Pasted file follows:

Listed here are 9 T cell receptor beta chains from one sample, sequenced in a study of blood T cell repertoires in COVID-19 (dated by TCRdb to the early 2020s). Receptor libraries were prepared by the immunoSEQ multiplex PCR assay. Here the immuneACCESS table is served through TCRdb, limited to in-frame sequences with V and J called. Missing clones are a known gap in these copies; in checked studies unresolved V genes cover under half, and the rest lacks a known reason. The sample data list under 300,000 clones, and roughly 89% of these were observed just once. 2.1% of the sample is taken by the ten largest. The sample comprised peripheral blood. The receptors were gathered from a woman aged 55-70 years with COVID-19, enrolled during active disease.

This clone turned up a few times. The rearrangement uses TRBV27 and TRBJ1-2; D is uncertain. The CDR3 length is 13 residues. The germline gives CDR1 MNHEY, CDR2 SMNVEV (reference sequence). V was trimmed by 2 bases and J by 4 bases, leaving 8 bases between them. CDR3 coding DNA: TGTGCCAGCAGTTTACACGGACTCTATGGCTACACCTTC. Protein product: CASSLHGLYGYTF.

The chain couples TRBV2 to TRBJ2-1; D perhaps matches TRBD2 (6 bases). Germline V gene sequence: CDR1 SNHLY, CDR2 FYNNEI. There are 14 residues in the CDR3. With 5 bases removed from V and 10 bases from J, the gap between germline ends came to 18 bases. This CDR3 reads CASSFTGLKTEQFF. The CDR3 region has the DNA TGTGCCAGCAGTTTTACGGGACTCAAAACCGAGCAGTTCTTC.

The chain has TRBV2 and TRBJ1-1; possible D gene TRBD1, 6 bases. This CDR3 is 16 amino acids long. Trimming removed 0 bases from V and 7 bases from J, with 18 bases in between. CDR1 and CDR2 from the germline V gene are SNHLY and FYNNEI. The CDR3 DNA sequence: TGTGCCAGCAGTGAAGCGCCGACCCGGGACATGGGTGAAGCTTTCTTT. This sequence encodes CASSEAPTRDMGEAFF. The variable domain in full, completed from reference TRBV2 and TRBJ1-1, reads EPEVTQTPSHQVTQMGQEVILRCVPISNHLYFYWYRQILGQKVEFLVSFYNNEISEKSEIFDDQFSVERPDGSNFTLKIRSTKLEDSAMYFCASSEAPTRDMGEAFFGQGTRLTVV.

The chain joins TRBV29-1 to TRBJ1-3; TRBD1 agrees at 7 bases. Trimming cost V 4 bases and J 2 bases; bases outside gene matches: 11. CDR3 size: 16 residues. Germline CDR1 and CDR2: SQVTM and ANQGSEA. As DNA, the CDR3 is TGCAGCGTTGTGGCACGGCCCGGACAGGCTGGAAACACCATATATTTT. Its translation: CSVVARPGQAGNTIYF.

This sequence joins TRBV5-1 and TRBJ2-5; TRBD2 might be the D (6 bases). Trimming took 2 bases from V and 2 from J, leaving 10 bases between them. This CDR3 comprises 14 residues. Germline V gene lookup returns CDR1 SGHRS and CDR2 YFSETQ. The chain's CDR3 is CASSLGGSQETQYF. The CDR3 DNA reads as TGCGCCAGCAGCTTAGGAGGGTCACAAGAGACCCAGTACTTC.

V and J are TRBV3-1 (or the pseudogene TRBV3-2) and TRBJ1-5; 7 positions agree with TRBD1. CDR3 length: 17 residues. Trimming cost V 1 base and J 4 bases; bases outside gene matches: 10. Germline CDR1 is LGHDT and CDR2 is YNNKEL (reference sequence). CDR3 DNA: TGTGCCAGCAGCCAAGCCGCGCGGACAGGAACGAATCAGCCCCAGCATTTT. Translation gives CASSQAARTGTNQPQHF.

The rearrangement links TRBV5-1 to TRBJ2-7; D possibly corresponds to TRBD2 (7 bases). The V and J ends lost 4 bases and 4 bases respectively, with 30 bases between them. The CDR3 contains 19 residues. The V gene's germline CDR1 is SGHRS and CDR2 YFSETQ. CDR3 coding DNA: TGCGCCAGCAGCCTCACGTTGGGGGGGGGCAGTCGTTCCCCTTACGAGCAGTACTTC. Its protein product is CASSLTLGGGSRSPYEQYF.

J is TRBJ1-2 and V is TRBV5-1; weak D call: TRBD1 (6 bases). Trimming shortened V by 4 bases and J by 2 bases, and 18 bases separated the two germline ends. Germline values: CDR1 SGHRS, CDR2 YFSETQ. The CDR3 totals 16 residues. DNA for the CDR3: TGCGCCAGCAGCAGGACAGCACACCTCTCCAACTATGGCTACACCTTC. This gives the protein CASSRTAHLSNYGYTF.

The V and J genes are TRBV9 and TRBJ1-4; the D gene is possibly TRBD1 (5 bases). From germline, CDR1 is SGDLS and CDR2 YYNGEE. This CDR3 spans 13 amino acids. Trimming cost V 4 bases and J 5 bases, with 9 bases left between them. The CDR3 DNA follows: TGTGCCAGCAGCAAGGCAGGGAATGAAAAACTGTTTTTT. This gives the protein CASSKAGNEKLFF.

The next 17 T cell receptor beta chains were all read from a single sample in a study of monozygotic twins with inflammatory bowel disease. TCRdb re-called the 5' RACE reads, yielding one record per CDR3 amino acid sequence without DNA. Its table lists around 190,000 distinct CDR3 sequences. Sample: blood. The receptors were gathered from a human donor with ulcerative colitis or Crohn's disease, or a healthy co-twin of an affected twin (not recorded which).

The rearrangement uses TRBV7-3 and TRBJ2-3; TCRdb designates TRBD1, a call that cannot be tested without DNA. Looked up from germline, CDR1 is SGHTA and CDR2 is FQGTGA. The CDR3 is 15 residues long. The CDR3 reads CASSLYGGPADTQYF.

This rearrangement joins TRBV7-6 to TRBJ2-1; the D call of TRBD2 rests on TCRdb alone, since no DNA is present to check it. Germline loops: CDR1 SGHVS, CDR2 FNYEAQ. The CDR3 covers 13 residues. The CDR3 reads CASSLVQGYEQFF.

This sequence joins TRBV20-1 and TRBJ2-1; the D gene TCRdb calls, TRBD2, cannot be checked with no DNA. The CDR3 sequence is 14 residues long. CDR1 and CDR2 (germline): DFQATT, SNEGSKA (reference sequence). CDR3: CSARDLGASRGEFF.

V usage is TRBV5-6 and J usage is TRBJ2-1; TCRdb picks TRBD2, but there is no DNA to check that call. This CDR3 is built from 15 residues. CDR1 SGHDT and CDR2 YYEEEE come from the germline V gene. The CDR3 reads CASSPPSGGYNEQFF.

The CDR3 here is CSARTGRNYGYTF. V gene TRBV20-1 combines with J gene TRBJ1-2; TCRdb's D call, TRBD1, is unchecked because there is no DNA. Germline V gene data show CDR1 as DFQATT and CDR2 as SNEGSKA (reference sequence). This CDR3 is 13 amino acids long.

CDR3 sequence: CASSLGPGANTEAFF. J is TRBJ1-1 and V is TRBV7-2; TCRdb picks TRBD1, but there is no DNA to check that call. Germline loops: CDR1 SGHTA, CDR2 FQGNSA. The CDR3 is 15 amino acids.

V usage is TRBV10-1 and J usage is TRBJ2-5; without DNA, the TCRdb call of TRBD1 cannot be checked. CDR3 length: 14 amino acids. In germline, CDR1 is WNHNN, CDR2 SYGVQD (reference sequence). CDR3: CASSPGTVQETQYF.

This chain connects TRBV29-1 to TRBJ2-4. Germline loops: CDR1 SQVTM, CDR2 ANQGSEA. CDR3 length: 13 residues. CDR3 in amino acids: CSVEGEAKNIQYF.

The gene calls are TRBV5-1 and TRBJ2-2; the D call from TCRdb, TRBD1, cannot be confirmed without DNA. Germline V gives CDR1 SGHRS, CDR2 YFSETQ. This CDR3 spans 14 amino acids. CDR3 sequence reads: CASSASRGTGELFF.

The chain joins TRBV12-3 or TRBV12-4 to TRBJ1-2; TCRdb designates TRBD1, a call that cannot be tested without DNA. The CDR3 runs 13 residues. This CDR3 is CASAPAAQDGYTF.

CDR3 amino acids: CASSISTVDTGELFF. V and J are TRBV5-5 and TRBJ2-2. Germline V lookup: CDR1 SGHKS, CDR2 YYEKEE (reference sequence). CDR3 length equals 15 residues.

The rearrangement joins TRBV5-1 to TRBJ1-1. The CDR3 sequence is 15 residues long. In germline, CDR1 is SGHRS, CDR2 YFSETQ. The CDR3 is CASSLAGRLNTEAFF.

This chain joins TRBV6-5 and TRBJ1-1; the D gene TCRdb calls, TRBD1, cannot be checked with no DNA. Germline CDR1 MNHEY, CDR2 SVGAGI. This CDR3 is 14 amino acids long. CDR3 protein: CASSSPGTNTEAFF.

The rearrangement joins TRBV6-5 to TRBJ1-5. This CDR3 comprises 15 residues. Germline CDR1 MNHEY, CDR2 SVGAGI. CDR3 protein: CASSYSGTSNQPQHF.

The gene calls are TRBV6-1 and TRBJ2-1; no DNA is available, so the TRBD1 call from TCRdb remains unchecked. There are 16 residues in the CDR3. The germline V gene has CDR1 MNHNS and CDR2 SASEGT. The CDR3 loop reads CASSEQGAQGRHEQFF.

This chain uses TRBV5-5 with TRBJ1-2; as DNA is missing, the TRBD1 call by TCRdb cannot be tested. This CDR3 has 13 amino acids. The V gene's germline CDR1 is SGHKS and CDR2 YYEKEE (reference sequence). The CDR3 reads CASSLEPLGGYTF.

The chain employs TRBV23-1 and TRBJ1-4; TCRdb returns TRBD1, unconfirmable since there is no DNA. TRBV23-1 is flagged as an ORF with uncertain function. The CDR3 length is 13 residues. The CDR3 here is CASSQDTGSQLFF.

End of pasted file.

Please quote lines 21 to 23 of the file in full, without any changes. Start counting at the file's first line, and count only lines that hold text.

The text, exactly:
The chain joins TRBV12-3 or TRBV12-4 to TRBJ1-2; TCRdb designates TRBD1, a call that cannot be tested without DNA. The CDR3 runs 13 residues. This CDR3 is CASAPAAQDGYTF.

CDR3 amino acids: CASSISTVDTGELFF. V and J are TRBV5-5 and TRBJ2-2. Germline V lookup: CDR1 SGHKS, CDR2 YYEKEE (reference sequence). CDR3 length equals 15 residues.

The rearrangement joins TRBV5-1 to TRBJ1-1. The CDR3 sequence is 15 residues long. In germline, CDR1 is SGHRS, CDR2 YFSETQ. The CDR3 is CASSLAGRLNTEAFF.